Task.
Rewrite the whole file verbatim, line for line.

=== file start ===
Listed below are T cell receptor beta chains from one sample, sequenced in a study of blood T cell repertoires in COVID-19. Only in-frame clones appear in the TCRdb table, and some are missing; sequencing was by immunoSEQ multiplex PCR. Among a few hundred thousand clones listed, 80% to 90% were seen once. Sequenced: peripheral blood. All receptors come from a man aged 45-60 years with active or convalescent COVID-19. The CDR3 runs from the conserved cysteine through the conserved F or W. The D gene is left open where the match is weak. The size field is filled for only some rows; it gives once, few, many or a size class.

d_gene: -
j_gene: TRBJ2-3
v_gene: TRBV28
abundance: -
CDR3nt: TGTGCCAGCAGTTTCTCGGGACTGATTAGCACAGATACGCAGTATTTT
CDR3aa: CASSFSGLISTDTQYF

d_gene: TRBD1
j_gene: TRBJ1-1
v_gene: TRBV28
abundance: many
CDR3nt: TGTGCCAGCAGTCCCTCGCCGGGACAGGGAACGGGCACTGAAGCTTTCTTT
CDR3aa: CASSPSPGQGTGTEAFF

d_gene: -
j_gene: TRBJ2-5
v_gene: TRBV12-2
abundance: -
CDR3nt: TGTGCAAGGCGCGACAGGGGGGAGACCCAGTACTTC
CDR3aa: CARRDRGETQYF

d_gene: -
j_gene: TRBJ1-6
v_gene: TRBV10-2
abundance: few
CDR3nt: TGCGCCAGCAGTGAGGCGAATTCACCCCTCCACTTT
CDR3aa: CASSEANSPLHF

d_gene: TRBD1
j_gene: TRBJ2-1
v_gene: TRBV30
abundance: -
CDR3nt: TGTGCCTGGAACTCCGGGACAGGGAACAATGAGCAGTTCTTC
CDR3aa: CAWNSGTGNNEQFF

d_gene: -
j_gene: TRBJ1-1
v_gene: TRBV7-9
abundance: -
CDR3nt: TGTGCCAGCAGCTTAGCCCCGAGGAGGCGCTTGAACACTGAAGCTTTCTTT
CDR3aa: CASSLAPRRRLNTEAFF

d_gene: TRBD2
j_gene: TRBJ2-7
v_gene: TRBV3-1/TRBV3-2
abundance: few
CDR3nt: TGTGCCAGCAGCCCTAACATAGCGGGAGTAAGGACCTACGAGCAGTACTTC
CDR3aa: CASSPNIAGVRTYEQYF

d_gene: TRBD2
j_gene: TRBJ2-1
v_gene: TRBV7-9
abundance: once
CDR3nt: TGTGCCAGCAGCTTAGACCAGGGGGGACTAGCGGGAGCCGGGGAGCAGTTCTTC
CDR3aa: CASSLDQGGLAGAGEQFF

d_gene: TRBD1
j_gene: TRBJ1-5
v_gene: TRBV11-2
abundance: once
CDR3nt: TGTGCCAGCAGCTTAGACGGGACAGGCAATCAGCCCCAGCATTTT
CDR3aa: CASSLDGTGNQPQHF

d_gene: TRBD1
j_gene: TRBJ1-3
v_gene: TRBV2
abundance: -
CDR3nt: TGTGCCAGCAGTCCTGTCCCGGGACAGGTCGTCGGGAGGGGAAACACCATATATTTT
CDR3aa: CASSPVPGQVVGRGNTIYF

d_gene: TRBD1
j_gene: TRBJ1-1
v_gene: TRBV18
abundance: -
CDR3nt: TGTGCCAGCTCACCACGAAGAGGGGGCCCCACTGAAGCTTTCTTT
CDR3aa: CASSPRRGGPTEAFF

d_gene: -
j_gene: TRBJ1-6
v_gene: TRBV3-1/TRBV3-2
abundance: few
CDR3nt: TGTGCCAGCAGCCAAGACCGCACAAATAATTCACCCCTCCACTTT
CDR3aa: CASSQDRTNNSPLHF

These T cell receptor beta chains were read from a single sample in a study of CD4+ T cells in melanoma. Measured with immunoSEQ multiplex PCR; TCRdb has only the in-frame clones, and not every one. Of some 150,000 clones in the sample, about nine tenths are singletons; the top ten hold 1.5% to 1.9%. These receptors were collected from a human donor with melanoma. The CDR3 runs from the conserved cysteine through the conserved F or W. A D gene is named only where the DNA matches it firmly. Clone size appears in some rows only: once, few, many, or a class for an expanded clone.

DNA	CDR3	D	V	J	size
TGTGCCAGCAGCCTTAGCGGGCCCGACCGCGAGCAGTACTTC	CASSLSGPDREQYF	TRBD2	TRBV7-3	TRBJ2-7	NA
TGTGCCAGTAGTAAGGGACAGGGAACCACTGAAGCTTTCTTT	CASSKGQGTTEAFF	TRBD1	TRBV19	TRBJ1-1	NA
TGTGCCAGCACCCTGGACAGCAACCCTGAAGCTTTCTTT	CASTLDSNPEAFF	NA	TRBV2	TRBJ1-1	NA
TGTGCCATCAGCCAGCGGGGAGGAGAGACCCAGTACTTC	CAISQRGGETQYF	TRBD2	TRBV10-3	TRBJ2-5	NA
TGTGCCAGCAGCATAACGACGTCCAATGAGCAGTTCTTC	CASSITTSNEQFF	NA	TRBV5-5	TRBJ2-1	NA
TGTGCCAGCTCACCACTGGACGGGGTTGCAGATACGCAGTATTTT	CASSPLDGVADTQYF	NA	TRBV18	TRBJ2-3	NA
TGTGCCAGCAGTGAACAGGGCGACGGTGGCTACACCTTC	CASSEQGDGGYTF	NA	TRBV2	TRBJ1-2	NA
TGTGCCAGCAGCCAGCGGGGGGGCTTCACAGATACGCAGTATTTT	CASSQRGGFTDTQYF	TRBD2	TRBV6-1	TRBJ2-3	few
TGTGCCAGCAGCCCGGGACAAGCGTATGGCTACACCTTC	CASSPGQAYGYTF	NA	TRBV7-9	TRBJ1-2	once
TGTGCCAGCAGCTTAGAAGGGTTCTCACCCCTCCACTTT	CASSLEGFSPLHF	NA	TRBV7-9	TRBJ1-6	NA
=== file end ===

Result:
Listed below are T cell receptor beta chains from one sample, sequenced in a study of blood T cell repertoires in COVID-19. Only in-frame clones appear in the TCRdb table, and some are missing; sequencing was by immunoSEQ multiplex PCR. Among a few hundred thousand clones listed, 80% to 90% were seen once. Sequenced: peripheral blood. All receptors come from a man aged 45-60 years with active or convalescent COVID-19. The CDR3 runs from the conserved cysteine through the conserved F or W. The D gene is left open where the match is weak. The size field is filled for only some rows; it gives once, few, many or a size class.

d_gene: -
j_gene: TRBJ2-3
v_gene: TRBV28
abundance: -
CDR3nt: TGTGCCAGCAGTTTCTCGGGACTGATTAGCACAGATACGCAGTATTTT
CDR3aa: CASSFSGLISTDTQYF

d_gene: TRBD1
j_gene: TRBJ1-1
v_gene: TRBV28
abundance: many
CDR3nt: TGTGCCAGCAGTCCCTCGCCGGGACAGGGAACGGGCACTGAAGCTTTCTTT
CDR3aa: CASSPSPGQGTGTEAFF

d_gene: -
j_gene: TRBJ2-5
v_gene: TRBV12-2
abundance: -
CDR3nt: TGTGCAAGGCGCGACAGGGGGGAGACCCAGTACTTC
CDR3aa: CARRDRGETQYF

d_gene: -
j_gene: TRBJ1-6
v_gene: TRBV10-2
abundance: few
CDR3nt: TGCGCCAGCAGTGAGGCGAATTCACCCCTCCACTTT
CDR3aa: CASSEANSPLHF

d_gene: TRBD1
j_gene: TRBJ2-1
v_gene: TRBV30
abundance: -
CDR3nt: TGTGCCTGGAACTCCGGGACAGGGAACAATGAGCAGTTCTTC
CDR3aa: CAWNSGTGNNEQFF

d_gene: -
j_gene: TRBJ1-1
v_gene: TRBV7-9
abundance: -
CDR3nt: TGTGCCAGCAGCTTAGCCCCGAGGAGGCGCTTGAACACTGAAGCTTTCTTT
CDR3aa: CASSLAPRRRLNTEAFF

d_gene: TRBD2
j_gene: TRBJ2-7
v_gene: TRBV3-1/TRBV3-2
abundance: few
CDR3nt: TGTGCCAGCAGCCCTAACATAGCGGGAGTAAGGACCTACGAGCAGTACTTC
CDR3aa: CASSPNIAGVRTYEQYF

d_gene: TRBD2
j_gene: TRBJ2-1
v_gene: TRBV7-9
abundance: once
CDR3nt: TGTGCCAGCAGCTTAGACCAGGGGGGACTAGCGGGAGCCGGGGAGCAGTTCTTC
CDR3aa: CASSLDQGGLAGAGEQFF

d_gene: TRBD1
j_gene: TRBJ1-5
v_gene: TRBV11-2
abundance: once
CDR3nt: TGTGCCAGCAGCTTAGACGGGACAGGCAATCAGCCCCAGCATTTT
CDR3aa: CASSLDGTGNQPQHF

d_gene: TRBD1
j_gene: TRBJ1-3
v_gene: TRBV2
abundance: -
CDR3nt: TGTGCCAGCAGTCCTGTCCCGGGACAGGTCGTCGGGAGGGGAAACACCATATATTTT
CDR3aa: CASSPVPGQVVGRGNTIYF

d_gene: TRBD1
j_gene: TRBJ1-1
v_gene: TRBV18
abundance: -
CDR3nt: TGTGCCAGCTCACCACGAAGAGGGGGCCCCACTGAAGCTTTCTTT
CDR3aa: CASSPRRGGPTEAFF

d_gene: -
j_gene: TRBJ1-6
v_gene: TRBV3-1/TRBV3-2
abundance: few
CDR3nt: TGTGCCAGCAGCCAAGACCGCACAAATAATTCACCCCTCCACTTT
CDR3aa: CASSQDRTNNSPLHF

These T cell receptor beta chains were read from a single sample in a study of CD4+ T cells in melanoma. Measured with immunoSEQ multiplex PCR; TCRdb has only the in-frame clones, and not every one. Of some 150,000 clones in the sample, about nine tenths are singletons; the top ten hold 1.5% to 1.9%. These receptors were collected from a human donor with melanoma. The CDR3 runs from the conserved cysteine through the conserved F or W. A D gene is named only where the DNA matches it firmly. Clone size appears in some rows only: once, few, many, or a class for an expanded clone.

DNA	CDR3	D	V	J	size
TGTGCCAGCAGCCTTAGCGGGCCCGACCGCGAGCAGTACTTC	CASSLSGPDREQYF	TRBD2	TRBV7-3	TRBJ2-7	NA
TGTGCCAGTAGTAAGGGACAGGGAACCACTGAAGCTTTCTTT	CASSKGQGTTEAFF	TRBD1	TRBV19	TRBJ1-1	NA
TGTGCCAGCACCCTGGACAGCAACCCTGAAGCTTTCTTT	CASTLDSNPEAFF	NA	TRBV2	TRBJ1-1	NA
TGTGCCATCAGCCAGCGGGGAGGAGAGACCCAGTACTTC	CAISQRGGETQYF	TRBD2	TRBV10-3	TRBJ2-5	NA
TGTGCCAGCAGCATAACGACGTCCAATGAGCAGTTCTTC	CASSITTSNEQFF	NA	TRBV5-5	TRBJ2-1	NA
TGTGCCAGCTCACCACTGGACGGGGTTGCAGATACGCAGTATTTT	CASSPLDGVADTQYF	NA	TRBV18	TRBJ2-3	NA
TGTGCCAGCAGTGAACAGGGCGACGGTGGCTACACCTTC	CASSEQGDGGYTF	NA	TRBV2	TRBJ1-2	NA
TGTGCCAGCAGCCAGCGGGGGGGCTTCACAGATACGCAGTATTTT	CASSQRGGFTDTQYF	TRBD2	TRBV6-1	TRBJ2-3	few
TGTGCCAGCAGCCCGGGACAAGCGTATGGCTACACCTTC	CASSPGQAYGYTF	NA	TRBV7-9	TRBJ1-2	once
TGTGCCAGCAGCTTAGAAGGGTTCTCACCCCTCCACTTT	CASSLEGFSPLHF	NA	TRBV7-9	TRBJ1-6	NA